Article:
My second boat was a Newport 28. I originally wanted a Catalina 30, but good ones were out of my price range. I was at a boat yard looking at a S2 9.2A (which was junk) when the broker pointed out a Newport 28. Hmm, this is pretty nice. Self tailing winches, all lines led aft, good set of sails including assym spinnaker in sock, autopilot, Universal Diesel M18 in good condition, wheel steering with Autopilot, hot water, berths for my family of 5, shower in the head, etc. Long story short, I bought the boat and enjoyed for 3 years.

For me, having the 'luxury' features made my family comfortable and more willing to spend nights aboard.

For $20K you will have no problem finding a very nice mid 80's boat with all the features. For that amount of $, expect the boat to be in 'sail away' condition with good sails and gear.

Here is a simple list of boats to whet your appetite:
1980 (Sail) Boats For Sale

Good luck,

Barry Lenoble
Deep Blue C, 2002 C&C 110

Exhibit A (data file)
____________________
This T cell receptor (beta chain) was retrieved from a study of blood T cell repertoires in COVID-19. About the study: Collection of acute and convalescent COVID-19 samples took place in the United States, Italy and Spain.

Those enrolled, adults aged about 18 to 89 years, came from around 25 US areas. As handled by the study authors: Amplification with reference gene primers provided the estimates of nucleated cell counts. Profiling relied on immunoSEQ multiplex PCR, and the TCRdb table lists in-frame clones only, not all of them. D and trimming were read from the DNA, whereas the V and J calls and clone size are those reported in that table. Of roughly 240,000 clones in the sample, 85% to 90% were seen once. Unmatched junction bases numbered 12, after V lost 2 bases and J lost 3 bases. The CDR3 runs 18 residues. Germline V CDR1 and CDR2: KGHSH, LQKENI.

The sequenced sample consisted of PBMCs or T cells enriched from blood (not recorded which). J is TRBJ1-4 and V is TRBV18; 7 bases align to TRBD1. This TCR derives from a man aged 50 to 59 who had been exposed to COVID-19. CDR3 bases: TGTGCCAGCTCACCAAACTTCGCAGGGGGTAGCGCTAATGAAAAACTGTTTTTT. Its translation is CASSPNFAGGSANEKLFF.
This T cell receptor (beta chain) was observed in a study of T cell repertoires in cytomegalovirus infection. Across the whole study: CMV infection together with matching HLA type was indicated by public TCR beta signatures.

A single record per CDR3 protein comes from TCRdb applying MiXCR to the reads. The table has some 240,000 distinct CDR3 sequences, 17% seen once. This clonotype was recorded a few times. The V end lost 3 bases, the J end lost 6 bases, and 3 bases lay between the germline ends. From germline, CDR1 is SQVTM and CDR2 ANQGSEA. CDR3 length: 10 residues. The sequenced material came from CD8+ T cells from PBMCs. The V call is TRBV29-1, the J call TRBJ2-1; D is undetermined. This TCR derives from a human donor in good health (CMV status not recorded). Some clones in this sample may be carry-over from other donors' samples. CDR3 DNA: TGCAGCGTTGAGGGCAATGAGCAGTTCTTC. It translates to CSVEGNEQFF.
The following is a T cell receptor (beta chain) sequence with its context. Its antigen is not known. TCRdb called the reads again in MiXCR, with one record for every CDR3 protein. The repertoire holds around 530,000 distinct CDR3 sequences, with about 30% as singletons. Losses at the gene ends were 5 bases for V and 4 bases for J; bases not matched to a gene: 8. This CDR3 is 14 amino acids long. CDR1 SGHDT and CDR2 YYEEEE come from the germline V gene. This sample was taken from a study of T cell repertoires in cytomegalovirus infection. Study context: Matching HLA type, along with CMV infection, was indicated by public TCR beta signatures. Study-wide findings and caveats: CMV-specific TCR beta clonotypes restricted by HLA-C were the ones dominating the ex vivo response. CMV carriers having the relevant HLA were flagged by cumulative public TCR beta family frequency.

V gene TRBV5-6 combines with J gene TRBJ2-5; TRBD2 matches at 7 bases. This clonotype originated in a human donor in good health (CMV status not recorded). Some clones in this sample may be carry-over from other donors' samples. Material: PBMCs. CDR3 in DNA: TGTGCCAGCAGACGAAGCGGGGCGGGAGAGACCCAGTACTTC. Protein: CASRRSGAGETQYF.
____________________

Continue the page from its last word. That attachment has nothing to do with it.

Mt. Sinai, NY

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post #12 of 42 Old 11-18-2011
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Originally Posted by paintpollz View Post
Barry, thanks for the list of boats. I'll have some research to do this weekend. My budget is around 20k. If I could find a nice one for around 10-15K, well I figure my first year expenses are free! Hot/cold pressure would be a luxury, as well as AC/DC. The boats that you mentioned I've already done a little research on. I havent seen many with pressurized hot/cold. Do most have AC/DC? And for my price range, will I be able to afford these luxuries?

Nolatom, thanks for the explanation for mooring approach. Ill think of it like landing an airplane, into the headwind. Trying to get the general concepts down before stepping on the boat is important to me.

Bubblehead, I figured the dinghy would mean nothing when compared to the bigger boats. I just brought it up because it helped me understand sailing, and it was a fun experience for me. Can't wait to get on a bigger boat.

Suggestions on how to get more involved with a sailing community?